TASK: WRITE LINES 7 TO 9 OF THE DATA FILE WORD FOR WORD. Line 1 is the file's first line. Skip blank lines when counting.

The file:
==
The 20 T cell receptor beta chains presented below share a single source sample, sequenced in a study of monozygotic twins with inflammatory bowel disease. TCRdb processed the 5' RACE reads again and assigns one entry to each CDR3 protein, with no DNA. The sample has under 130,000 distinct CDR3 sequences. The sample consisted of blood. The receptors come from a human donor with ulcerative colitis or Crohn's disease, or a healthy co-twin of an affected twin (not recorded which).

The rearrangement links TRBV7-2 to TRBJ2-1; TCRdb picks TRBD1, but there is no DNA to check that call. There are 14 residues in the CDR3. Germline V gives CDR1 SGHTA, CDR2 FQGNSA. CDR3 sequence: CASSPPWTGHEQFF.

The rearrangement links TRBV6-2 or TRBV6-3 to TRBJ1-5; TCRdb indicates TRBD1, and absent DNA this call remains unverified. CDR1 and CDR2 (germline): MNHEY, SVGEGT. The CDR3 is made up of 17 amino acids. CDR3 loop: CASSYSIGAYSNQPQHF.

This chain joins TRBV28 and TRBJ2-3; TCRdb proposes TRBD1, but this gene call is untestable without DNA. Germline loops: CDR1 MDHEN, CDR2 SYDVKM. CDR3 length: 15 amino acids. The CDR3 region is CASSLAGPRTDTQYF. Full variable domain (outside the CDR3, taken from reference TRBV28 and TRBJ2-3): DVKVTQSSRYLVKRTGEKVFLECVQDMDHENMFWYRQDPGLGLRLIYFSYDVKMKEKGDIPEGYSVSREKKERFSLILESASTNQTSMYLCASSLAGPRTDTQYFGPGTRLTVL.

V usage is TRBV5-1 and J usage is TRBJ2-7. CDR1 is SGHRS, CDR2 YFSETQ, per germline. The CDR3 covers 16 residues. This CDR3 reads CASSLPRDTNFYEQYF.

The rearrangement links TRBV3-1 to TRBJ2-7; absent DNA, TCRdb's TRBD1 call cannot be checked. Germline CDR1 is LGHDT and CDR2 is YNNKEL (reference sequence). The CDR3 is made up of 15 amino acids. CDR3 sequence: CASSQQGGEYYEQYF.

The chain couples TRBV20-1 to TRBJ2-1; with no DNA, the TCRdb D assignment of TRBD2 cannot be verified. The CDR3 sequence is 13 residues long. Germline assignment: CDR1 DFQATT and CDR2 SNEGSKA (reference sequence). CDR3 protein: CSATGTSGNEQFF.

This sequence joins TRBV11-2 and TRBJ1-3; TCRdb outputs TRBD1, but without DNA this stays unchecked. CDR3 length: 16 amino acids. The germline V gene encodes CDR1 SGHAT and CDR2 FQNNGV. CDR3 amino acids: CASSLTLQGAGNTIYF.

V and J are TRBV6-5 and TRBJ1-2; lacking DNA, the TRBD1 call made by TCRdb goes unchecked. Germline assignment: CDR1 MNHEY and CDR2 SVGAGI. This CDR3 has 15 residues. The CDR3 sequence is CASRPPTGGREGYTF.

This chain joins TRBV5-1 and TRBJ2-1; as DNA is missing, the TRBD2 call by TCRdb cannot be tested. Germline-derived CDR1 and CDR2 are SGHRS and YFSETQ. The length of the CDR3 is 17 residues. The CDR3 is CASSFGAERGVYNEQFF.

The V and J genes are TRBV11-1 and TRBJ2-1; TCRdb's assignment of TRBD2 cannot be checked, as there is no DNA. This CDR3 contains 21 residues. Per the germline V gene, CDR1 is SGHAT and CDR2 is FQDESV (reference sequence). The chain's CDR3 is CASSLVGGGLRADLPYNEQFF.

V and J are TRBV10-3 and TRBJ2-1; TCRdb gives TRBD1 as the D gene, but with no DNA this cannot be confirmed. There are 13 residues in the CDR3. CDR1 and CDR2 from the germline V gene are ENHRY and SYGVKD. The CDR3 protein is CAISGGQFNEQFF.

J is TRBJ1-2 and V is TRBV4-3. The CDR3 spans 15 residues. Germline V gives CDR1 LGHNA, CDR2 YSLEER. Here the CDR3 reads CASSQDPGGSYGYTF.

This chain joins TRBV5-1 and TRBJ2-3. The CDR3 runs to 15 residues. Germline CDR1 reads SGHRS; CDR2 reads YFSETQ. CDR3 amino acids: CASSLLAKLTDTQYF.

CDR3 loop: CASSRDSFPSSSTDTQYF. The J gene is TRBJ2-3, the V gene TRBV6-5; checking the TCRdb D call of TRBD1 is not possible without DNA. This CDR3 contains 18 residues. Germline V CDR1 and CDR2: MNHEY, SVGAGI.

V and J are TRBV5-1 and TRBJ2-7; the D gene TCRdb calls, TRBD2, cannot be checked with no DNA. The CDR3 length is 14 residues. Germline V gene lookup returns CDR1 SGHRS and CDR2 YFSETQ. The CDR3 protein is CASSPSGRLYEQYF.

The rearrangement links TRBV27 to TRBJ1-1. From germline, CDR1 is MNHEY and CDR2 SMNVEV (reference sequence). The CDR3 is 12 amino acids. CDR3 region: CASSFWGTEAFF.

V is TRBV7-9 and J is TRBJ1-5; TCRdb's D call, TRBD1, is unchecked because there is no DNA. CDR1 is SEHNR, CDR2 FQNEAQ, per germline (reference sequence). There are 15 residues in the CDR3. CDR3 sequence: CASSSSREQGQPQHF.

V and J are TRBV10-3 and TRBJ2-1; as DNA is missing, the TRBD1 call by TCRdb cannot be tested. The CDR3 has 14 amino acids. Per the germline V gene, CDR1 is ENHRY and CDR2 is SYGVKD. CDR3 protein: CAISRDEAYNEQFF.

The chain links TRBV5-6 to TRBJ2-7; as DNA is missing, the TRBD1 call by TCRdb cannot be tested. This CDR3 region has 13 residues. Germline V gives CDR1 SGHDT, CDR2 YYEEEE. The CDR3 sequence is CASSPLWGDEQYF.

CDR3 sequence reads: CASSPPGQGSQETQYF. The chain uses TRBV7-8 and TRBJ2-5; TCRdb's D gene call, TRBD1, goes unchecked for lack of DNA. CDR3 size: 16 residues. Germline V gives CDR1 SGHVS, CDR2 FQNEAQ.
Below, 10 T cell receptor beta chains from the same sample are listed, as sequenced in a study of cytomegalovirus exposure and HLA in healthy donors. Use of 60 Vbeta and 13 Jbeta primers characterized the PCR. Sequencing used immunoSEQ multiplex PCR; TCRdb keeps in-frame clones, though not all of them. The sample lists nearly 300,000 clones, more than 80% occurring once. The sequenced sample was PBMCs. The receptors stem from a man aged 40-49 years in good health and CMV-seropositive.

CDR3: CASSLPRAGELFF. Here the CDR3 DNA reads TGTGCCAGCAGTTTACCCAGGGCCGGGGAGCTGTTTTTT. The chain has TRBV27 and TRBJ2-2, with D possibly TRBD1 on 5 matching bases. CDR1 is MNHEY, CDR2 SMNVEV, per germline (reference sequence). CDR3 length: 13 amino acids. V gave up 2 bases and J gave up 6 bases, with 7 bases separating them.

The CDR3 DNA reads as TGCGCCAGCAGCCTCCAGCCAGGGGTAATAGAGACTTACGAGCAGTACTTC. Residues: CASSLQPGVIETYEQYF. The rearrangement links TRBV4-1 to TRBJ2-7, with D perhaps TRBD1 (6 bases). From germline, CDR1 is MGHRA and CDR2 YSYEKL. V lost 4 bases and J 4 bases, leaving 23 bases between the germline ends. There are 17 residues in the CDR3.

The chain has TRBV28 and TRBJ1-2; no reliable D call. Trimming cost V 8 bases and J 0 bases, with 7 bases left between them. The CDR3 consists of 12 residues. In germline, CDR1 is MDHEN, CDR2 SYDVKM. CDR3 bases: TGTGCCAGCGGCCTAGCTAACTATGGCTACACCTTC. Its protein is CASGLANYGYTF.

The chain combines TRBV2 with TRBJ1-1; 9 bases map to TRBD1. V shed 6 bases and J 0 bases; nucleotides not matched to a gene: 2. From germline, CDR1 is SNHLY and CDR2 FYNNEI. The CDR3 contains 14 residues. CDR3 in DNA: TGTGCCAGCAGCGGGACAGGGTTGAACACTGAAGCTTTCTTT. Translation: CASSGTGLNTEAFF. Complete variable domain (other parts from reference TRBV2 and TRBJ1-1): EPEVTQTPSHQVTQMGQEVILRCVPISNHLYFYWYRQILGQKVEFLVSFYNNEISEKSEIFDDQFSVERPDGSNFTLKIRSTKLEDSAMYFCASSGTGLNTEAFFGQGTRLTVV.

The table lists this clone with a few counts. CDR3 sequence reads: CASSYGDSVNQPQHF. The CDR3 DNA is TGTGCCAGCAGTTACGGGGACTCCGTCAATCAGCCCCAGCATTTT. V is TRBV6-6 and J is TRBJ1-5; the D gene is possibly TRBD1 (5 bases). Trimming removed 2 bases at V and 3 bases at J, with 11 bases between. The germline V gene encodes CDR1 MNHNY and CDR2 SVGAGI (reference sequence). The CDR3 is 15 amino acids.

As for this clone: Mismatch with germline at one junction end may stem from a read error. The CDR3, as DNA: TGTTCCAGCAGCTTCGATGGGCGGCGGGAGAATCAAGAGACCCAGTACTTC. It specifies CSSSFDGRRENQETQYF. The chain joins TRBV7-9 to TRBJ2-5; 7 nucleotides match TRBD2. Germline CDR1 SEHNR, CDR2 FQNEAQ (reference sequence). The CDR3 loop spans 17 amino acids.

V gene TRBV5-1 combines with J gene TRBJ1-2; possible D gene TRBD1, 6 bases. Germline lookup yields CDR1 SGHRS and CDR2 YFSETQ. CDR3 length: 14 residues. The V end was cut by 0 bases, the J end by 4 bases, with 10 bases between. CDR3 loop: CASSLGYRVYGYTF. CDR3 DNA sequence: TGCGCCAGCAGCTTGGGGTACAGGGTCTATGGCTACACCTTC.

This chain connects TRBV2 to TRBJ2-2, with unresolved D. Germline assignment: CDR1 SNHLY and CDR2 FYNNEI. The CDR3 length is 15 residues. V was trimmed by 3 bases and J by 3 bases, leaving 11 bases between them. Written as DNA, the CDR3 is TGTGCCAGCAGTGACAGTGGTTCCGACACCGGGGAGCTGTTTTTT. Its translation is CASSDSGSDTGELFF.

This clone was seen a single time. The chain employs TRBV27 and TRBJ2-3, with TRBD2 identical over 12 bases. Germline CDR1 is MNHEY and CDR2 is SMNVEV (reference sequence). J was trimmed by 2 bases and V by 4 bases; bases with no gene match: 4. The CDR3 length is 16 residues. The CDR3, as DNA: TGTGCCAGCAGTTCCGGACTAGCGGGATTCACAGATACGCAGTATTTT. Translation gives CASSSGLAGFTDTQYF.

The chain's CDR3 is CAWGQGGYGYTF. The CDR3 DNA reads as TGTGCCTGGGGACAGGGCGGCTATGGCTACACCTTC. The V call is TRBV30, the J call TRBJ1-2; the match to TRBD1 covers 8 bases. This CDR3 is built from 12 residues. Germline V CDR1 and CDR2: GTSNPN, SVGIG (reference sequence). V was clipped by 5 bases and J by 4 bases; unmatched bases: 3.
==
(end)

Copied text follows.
The chain couples TRBV20-1 to TRBJ2-1; with no DNA, the TCRdb D assignment of TRBD2 cannot be verified. The CDR3 sequence is 13 residues long. Germline assignment: CDR1 DFQATT and CDR2 SNEGSKA (reference sequence). CDR3 protein: CSATGTSGNEQFF.

This sequence joins TRBV11-2 and TRBJ1-3; TCRdb outputs TRBD1, but without DNA this stays unchecked. CDR3 length: 16 amino acids. The germline V gene encodes CDR1 SGHAT and CDR2 FQNNGV. CDR3 amino acids: CASSLTLQGAGNTIYF.

V and J are TRBV6-5 and TRBJ1-2; lacking DNA, the TRBD1 call made by TCRdb goes unchecked. Germline assignment: CDR1 MNHEY and CDR2 SVGAGI. This CDR3 has 15 residues. The CDR3 sequence is CASRPPTGGREGYTF.